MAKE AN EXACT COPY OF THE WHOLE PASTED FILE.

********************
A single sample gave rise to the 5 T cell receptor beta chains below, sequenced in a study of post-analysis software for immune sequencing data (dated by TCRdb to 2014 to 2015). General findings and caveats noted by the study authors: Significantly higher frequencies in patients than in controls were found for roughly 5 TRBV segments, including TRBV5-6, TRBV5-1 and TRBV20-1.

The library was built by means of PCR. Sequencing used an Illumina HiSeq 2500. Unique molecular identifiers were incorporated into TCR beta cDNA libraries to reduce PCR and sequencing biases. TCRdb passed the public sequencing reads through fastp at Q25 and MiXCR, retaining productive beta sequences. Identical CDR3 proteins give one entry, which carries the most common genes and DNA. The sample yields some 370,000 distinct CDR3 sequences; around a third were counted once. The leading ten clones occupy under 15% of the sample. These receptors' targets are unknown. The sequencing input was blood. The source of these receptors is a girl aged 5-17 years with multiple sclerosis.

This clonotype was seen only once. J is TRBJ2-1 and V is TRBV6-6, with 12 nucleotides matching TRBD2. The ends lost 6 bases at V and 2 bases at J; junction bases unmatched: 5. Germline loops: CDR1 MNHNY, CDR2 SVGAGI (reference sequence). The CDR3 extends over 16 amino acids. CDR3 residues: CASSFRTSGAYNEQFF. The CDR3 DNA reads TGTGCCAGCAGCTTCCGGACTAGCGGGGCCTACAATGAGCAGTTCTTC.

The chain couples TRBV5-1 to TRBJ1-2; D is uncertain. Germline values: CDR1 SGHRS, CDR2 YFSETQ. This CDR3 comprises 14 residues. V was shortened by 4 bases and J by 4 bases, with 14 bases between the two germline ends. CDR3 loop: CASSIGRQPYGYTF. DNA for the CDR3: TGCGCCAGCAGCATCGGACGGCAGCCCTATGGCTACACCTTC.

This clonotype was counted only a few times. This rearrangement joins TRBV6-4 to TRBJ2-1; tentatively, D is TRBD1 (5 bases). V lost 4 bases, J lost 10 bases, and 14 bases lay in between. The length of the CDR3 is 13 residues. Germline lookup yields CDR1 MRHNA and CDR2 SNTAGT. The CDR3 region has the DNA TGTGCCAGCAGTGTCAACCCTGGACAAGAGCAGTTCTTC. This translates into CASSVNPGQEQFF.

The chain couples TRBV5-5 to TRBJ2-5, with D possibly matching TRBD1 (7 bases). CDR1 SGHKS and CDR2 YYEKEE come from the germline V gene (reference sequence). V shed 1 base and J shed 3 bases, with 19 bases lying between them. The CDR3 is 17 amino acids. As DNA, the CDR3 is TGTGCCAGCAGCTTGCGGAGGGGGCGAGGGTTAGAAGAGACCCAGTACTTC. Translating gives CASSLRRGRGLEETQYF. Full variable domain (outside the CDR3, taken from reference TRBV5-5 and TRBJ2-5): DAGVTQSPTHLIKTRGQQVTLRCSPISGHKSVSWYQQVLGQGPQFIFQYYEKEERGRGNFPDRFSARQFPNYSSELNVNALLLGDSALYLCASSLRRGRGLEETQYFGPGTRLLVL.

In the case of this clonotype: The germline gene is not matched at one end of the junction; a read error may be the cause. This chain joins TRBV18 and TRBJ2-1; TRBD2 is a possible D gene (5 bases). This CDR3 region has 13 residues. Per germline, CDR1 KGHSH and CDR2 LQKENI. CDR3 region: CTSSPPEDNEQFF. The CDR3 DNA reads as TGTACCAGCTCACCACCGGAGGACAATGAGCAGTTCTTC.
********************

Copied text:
A single sample gave rise to the 5 T cell receptor beta chains below, sequenced in a study of post-analysis software for immune sequencing data (dated by TCRdb to 2014 to 2015). General findings and caveats noted by the study authors: Significantly higher frequencies in patients than in controls were found for roughly 5 TRBV segments, including TRBV5-6, TRBV5-1 and TRBV20-1.

The library was built by means of PCR. Sequencing used an Illumina HiSeq 2500. Unique molecular identifiers were incorporated into TCR beta cDNA libraries to reduce PCR and sequencing biases. TCRdb passed the public sequencing reads through fastp at Q25 and MiXCR, retaining productive beta sequences. Identical CDR3 proteins give one entry, which carries the most common genes and DNA. The sample yields some 370,000 distinct CDR3 sequences; around a third were counted once. The leading ten clones occupy under 15% of the sample. These receptors' targets are unknown. The sequencing input was blood. The source of these receptors is a girl aged 5-17 years with multiple sclerosis.

This clonotype was seen only once. J is TRBJ2-1 and V is TRBV6-6, with 12 nucleotides matching TRBD2. The ends lost 6 bases at V and 2 bases at J; junction bases unmatched: 5. Germline loops: CDR1 MNHNY, CDR2 SVGAGI (reference sequence). The CDR3 extends over 16 amino acids. CDR3 residues: CASSFRTSGAYNEQFF. The CDR3 DNA reads TGTGCCAGCAGCTTCCGGACTAGCGGGGCCTACAATGAGCAGTTCTTC.

The chain couples TRBV5-1 to TRBJ1-2; D is uncertain. Germline values: CDR1 SGHRS, CDR2 YFSETQ. This CDR3 comprises 14 residues. V was shortened by 4 bases and J by 4 bases, with 14 bases between the two germline ends. CDR3 loop: CASSIGRQPYGYTF. DNA for the CDR3: TGCGCCAGCAGCATCGGACGGCAGCCCTATGGCTACACCTTC.

This clonotype was counted only a few times. This rearrangement joins TRBV6-4 to TRBJ2-1; tentatively, D is TRBD1 (5 bases). V lost 4 bases, J lost 10 bases, and 14 bases lay in between. The length of the CDR3 is 13 residues. Germline lookup yields CDR1 MRHNA and CDR2 SNTAGT. The CDR3 region has the DNA TGTGCCAGCAGTGTCAACCCTGGACAAGAGCAGTTCTTC. This translates into CASSVNPGQEQFF.

The chain couples TRBV5-5 to TRBJ2-5, with D possibly matching TRBD1 (7 bases). CDR1 SGHKS and CDR2 YYEKEE come from the germline V gene (reference sequence). V shed 1 base and J shed 3 bases, with 19 bases lying between them. The CDR3 is 17 amino acids. As DNA, the CDR3 is TGTGCCAGCAGCTTGCGGAGGGGGCGAGGGTTAGAAGAGACCCAGTACTTC. Translating gives CASSLRRGRGLEETQYF. Full variable domain (outside the CDR3, taken from reference TRBV5-5 and TRBJ2-5): DAGVTQSPTHLIKTRGQQVTLRCSPISGHKSVSWYQQVLGQGPQFIFQYYEKEERGRGNFPDRFSARQFPNYSSELNVNALLLGDSALYLCASSLRRGRGLEETQYFGPGTRLLVL.

In the case of this clonotype: The germline gene is not matched at one end of the junction; a read error may be the cause. This chain joins TRBV18 and TRBJ2-1; TRBD2 is a possible D gene (5 bases). This CDR3 region has 13 residues. Per germline, CDR1 KGHSH and CDR2 LQKENI. CDR3 region: CTSSPPEDNEQFF. The CDR3 DNA reads as TGTACCAGCTCACCACCGGAGGACAATGAGCAGTTCTTC.